Image: Mitchell Wojcik
Frank Iero and the Future Violence aka The Future Violents have announced that their new Heaven is a Place, This is a Place EP will be released on Friday January 15, 2021 via UNFD. Serving as a companion piece to 2019’s critically acclaimed full length, Barriers, the EP is split into two distinct movements.
Side A reveals the true meaning of “Violence”, a song title Iero has teased on bass drums in all his Future Violents music videos. Indeed, it’s opening gambit of “You got so sick, I thought I’d die, you got so down, I couldn’t get high”
before the chorus refrain of “Your violence feels like kisses to me, your silence makes it harder to breathe, your distance feels like I’m not enough…I need your touch”
sees Iero at his most scathing and damaged. Never have these words felt more relevant as they do now. This ferocity and redemptive anger continues into “Sewer Wolf “ where in the chorus Iero professes, “I come alive forged in fire, My love will break these chains built from pain, they can’t hold me down.”
In total contrast to side A, side B finds the band more delicate and thoughtful, complete with soaring soundscapes before the final crescendo of ‘Record Ender’. All while paying beautiful tribute to Iero’s journey with The Future Violents and its members musical fortitude.
In 2016, Iero and his guitar-playing brother in law, Evan Nestor, were involved in a brutal motor vehicle accident in Australia – one they barely survived. During the process of recovery, the REM song, ‘Losing My Religion‘ started making pivotal appearances in unusual places / weird circumstance and the mantra repeated itself as time went on.
When Iero resumed touring, post accident in 2017, one of the members of the support band, Kayleigh Goldsworthy, struck a chord both literally and proverbially.
Iero notes: “From the first show I was completely impressed with her musicianship and by touring together I realised she was also a rad human being who I desperately wanted to write and play music with. In my mind she was already in my next band, I just had to write the music, name the band, find the other musicians, oh and of course ask her. But during that first tour together we got to talking about how she played the mandolin and how we shared a love for R.E.M., and more specifically ‘Losing my Religion’. So, on the last night of tour in San Francisco we found an empty room/hallway/stairwell type place and made an iPhone voice memo demo of the song. It felt like magic and that was the moment I was convinced this couldn’t be the only thing we did together.”
Goldsworthy’s band was subsequently invited to tour the UK & Europe and in London, a BBC session at the legendary Maida Vale studios culminated in Iero, Nestor, and Goldsworthy recording their unique take on ‘Losing’ amidst analogue history and English rain. The magic in the air was palpable and despite being on a sold out tour for an existing album (Parachutes) everyone in the room knew that this was the starting point of something new and truly great.
Iero has always employed a new band name for each stage of his solo career (The Cellabration / The Patience / The Patients / The Future Violents / The Future Violence) and there surely can be no doubt that as ‘Losing My Religion’ is the start of the band then ‘Record Ender’, the closing track, is the bookmark conclusion as Iero sings “Maybe we fooled them all, at least I hope we did.”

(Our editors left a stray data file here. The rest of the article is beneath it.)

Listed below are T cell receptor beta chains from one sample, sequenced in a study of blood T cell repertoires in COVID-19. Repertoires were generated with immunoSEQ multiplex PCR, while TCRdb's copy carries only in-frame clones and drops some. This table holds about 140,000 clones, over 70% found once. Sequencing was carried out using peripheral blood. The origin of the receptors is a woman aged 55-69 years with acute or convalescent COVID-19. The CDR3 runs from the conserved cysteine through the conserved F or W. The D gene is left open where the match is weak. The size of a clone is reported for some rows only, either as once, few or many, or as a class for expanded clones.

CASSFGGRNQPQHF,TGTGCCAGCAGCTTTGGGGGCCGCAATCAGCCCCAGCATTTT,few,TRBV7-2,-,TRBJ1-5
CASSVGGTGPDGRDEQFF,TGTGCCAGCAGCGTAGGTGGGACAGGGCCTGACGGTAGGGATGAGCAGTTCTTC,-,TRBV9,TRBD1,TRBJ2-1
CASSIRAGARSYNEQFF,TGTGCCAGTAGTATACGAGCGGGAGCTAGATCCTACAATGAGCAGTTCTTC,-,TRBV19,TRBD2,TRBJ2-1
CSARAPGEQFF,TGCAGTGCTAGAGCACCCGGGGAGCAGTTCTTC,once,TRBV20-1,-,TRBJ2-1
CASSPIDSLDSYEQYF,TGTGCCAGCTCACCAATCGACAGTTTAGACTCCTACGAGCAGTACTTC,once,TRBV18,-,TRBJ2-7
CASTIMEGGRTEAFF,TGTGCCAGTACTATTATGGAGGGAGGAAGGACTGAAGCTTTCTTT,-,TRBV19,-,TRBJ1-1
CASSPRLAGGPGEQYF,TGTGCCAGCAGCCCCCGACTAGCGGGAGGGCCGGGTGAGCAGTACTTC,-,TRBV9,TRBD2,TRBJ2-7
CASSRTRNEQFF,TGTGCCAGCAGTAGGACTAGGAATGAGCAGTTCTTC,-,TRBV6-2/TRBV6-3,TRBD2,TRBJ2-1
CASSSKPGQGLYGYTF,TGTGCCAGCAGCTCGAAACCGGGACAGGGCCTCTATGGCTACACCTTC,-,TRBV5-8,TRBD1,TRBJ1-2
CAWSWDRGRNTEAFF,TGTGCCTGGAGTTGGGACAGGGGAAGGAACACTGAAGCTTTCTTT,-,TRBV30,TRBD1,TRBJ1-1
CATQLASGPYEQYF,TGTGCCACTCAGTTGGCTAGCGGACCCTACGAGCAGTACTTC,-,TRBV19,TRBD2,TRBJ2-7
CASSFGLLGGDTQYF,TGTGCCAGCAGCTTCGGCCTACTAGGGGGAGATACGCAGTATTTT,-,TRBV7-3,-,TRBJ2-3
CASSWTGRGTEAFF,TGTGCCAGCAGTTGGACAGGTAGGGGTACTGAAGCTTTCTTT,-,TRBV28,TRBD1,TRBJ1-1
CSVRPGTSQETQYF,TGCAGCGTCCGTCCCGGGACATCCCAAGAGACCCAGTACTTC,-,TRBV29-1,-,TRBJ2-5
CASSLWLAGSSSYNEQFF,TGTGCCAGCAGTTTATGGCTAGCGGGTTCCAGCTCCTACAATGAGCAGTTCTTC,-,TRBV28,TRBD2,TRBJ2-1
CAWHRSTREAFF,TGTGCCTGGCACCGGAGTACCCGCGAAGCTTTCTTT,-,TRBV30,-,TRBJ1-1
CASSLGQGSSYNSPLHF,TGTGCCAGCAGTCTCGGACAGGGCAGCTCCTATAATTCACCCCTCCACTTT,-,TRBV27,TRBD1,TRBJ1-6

Originally tracked at the same time as Barriers by Steve Albini, Heaven was finished and mixed by long-term friend and collaborator Steve Evetts in late 2020. Describing the Steve ‘squared’ sound as sonic perfection for these songs, Iero is quick to point out that this is not merely leftovers from Barriers but very much a main course.
“The Future Violents was the perfect band at the perfect time for me. The creativity flowed through us like rapids and we didn’t stop writing because we ran out of inspiration…it was just time to go to the studio. In fact I was still writing at the studio, but I allowed myself the luxury of 14 songs on the record leaving 3 to survive in the shadows. Lying in wait. I knew I wanted them to see the light, it was just a matter of how and when.”
Elaborating on the origins of the EP, Iero comments, “The title of the EP actually comes from the night before we started recording Barriers at Electrical Audio in Chicago. The band went out to eat and get drinks at a local Tiki bar called, Lost Lake. On the menu that night there was a drink called Heaven is a place/This is the place.” shares Iero on the meaning behind the EP title. “I love when the universe gives you gifts like that. You just have to be in tune to your surroundings. The name struck me as clever and I started to think about how changing one word in that title meant something way more profound to me. Heaven is a place, if you believe in that sort of thing…It is the reward at the end of a long hard journey of fighting the good fight and living your life to whatever standards you hold dear. But it’s just a place. And so is this…This is a place, the earthly realm, miraculous on so many levels but also just a place. The difference is you and your perception.”
‘HEAVEN IS A PLACE, THIS IS A PLACE’
2. Sewer Wolf
3. Losing My Religion
4. Record Ender
Heaven features Evan Nestor on guitar and backing vocals, Murder By Death’s Matt Armstrong on bass, Thursday’s Tucker Rule behind the drum kit and Kayleigh Goldsworthy on keys, mandolin, and violin.
Heaven Is A Place, This Is A Place is out in full Friday January 15, 2021 via UNFD.